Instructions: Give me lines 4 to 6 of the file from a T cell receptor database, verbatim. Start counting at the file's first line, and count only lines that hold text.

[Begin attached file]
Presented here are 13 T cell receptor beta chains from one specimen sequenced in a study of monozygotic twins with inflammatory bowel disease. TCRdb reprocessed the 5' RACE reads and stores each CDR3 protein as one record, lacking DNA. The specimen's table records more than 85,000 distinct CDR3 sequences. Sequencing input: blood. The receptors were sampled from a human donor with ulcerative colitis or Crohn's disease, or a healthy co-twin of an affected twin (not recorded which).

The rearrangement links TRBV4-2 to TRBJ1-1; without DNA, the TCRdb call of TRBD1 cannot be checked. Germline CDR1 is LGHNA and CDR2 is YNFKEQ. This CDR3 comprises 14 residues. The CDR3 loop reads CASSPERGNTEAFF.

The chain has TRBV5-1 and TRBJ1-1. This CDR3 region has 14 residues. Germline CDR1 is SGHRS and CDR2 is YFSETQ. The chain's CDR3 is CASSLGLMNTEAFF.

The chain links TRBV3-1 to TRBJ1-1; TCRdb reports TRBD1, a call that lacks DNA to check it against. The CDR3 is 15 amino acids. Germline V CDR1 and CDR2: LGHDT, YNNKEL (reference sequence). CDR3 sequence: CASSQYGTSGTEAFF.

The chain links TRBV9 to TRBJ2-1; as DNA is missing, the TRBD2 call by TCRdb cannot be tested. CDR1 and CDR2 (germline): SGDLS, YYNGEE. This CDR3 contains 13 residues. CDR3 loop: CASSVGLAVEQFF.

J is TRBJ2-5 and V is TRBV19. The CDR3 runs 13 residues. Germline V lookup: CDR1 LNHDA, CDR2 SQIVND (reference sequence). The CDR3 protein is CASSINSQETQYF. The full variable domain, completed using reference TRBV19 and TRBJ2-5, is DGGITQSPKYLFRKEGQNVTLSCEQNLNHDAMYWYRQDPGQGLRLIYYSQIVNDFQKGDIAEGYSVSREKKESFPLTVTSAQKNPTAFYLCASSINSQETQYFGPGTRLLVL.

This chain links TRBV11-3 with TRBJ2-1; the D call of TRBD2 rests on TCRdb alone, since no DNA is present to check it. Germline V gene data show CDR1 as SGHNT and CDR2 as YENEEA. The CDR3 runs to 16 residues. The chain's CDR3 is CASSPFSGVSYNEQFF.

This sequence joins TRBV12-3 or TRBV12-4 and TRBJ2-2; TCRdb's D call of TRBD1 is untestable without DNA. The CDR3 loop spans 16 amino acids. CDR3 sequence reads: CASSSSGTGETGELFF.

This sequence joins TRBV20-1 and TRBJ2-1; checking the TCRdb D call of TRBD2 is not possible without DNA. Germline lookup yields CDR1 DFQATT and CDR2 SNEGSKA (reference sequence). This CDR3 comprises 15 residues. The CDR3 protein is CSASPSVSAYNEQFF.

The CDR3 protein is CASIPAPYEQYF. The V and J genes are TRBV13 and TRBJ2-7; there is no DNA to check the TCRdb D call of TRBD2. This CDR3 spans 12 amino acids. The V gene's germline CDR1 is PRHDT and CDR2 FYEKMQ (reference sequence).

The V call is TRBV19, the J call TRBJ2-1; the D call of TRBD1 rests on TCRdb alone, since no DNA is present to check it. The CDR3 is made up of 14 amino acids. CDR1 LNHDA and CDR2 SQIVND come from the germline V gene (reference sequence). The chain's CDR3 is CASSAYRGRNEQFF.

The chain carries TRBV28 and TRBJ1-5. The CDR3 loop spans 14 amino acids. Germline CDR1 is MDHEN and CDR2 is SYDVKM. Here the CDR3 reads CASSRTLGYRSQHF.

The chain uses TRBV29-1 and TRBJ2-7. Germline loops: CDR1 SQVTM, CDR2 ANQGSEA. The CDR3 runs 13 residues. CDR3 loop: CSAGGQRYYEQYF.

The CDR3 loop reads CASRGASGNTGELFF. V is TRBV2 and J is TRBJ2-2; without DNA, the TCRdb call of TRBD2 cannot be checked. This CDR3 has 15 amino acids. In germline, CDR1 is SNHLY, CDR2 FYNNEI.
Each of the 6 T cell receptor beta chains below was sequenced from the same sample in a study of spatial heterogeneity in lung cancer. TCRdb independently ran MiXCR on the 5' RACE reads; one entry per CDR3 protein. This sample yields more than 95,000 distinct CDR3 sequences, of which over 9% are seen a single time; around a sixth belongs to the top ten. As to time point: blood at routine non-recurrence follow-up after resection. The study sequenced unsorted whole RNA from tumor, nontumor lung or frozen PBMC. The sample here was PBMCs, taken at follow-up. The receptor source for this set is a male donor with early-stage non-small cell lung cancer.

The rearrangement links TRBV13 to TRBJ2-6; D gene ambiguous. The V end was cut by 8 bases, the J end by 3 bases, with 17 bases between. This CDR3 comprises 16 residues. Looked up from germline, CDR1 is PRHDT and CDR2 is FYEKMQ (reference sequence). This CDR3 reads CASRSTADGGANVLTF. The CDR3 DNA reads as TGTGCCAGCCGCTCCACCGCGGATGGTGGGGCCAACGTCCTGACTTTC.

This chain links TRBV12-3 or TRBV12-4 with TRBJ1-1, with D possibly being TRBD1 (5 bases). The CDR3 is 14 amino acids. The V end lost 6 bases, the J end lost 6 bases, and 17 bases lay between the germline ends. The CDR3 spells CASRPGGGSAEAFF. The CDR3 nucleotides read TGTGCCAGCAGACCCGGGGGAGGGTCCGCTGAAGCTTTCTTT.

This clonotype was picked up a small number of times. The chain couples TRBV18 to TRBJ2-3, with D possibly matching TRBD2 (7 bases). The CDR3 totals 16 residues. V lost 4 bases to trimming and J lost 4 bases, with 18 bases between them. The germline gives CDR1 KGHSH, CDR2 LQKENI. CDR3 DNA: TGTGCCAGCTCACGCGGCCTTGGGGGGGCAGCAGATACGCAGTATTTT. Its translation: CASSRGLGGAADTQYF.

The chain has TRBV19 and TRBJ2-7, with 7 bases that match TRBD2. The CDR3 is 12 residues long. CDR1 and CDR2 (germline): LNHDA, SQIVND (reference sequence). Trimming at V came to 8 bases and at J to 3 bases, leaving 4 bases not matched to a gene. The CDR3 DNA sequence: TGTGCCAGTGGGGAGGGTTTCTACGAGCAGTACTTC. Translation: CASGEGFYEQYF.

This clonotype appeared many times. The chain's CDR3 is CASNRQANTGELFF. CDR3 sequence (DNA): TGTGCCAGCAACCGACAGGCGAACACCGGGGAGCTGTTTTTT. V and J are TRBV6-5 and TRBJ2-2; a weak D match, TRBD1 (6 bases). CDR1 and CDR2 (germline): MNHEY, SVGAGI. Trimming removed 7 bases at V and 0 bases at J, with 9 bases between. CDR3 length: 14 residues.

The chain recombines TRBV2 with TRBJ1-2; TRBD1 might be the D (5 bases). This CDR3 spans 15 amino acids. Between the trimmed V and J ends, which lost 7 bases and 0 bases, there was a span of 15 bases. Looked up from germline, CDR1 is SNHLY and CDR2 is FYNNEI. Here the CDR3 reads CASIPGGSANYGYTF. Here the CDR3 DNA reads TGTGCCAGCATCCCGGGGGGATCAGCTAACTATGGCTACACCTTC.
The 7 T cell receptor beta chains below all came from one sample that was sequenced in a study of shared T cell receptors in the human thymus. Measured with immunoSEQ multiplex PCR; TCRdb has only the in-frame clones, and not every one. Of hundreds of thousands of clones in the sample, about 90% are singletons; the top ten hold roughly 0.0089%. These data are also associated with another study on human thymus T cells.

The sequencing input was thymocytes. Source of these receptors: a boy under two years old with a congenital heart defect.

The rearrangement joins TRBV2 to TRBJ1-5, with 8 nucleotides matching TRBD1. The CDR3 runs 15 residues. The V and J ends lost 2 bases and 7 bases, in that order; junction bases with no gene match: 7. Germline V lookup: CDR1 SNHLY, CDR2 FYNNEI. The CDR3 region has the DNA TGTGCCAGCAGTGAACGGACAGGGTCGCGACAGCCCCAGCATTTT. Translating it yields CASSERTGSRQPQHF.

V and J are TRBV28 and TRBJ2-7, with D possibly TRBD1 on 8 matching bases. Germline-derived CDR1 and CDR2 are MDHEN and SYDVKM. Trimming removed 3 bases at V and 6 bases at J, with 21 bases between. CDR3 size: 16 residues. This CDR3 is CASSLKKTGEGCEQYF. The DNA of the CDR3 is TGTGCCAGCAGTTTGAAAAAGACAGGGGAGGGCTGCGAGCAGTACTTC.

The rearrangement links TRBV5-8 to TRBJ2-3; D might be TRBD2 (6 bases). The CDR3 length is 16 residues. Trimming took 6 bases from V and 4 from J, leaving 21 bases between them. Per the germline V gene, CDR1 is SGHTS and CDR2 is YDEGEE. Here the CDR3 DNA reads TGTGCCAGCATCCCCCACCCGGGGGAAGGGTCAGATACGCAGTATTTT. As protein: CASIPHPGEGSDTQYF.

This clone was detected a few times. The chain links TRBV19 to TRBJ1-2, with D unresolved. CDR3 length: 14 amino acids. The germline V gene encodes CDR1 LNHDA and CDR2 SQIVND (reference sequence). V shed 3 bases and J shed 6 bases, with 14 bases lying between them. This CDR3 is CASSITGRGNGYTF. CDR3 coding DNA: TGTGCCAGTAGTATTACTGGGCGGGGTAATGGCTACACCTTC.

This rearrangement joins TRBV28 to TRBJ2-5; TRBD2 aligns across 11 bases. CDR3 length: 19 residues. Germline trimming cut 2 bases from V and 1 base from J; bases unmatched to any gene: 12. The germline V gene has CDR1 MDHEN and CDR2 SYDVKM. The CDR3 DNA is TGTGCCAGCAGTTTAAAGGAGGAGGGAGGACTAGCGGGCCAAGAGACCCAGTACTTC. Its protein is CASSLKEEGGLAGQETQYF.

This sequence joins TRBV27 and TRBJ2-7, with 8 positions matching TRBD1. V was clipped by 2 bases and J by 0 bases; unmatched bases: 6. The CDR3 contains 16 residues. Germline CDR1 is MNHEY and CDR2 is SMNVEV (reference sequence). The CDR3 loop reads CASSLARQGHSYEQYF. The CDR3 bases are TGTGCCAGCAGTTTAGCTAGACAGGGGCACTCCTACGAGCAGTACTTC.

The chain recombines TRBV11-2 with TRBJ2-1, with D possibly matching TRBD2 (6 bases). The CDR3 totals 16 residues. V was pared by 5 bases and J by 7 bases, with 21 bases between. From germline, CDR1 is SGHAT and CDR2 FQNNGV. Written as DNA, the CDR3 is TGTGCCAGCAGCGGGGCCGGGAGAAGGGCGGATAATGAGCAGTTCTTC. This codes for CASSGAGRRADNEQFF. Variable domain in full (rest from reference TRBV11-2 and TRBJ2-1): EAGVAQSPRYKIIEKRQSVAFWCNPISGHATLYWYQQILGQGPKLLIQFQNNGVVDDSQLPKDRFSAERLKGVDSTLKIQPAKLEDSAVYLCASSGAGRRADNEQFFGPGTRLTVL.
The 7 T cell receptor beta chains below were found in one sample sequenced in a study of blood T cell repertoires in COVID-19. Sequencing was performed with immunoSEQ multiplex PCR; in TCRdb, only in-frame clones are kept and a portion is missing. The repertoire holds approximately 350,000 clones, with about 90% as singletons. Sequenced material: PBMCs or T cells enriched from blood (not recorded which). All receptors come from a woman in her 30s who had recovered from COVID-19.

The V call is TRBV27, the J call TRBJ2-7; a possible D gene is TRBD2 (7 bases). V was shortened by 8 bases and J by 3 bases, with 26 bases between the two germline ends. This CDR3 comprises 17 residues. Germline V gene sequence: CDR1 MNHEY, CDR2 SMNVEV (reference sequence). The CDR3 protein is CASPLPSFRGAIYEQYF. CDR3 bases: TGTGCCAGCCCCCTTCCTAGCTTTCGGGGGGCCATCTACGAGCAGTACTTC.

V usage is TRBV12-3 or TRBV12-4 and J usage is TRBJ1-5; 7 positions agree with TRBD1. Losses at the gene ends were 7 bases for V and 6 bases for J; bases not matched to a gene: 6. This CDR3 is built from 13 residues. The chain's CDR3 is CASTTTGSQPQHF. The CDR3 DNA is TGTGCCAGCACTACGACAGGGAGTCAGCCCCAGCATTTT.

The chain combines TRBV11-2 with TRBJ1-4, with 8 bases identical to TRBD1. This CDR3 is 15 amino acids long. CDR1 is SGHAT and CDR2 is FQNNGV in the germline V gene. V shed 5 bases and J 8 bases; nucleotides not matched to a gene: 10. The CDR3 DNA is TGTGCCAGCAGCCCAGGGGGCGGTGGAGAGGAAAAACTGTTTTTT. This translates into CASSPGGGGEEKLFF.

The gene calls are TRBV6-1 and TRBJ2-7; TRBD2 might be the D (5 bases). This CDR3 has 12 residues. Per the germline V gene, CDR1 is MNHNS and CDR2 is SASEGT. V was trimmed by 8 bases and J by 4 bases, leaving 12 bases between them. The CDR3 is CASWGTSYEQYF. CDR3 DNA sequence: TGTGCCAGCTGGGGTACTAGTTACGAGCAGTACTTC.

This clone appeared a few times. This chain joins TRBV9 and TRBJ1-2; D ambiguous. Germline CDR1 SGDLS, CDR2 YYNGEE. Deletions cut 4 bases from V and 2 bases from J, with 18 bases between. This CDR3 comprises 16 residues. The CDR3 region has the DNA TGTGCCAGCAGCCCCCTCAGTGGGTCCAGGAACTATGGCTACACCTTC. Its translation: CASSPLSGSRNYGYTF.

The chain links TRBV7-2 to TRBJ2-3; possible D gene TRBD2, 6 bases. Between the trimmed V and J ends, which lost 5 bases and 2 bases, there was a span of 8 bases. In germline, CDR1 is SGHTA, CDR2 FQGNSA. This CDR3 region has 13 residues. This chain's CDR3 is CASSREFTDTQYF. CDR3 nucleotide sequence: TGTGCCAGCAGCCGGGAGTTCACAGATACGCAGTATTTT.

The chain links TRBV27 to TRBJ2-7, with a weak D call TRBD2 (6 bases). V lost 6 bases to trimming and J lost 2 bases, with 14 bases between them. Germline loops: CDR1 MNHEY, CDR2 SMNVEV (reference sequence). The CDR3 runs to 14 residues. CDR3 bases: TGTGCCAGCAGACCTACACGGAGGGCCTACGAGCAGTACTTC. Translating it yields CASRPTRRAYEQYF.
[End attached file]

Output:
The chain links TRBV3-1 to TRBJ1-1; TCRdb reports TRBD1, a call that lacks DNA to check it against. The CDR3 is 15 amino acids. Germline V CDR1 and CDR2: LGHDT, YNNKEL (reference sequence). CDR3 sequence: CASSQYGTSGTEAFF.

The chain links TRBV9 to TRBJ2-1; as DNA is missing, the TRBD2 call by TCRdb cannot be tested. CDR1 and CDR2 (germline): SGDLS, YYNGEE. This CDR3 contains 13 residues. CDR3 loop: CASSVGLAVEQFF.

J is TRBJ2-5 and V is TRBV19. The CDR3 runs 13 residues. Germline V lookup: CDR1 LNHDA, CDR2 SQIVND (reference sequence). The CDR3 protein is CASSINSQETQYF. The full variable domain, completed using reference TRBV19 and TRBJ2-5, is DGGITQSPKYLFRKEGQNVTLSCEQNLNHDAMYWYRQDPGQGLRLIYYSQIVNDFQKGDIAEGYSVSREKKESFPLTVTSAQKNPTAFYLCASSINSQETQYFGPGTRLLVL.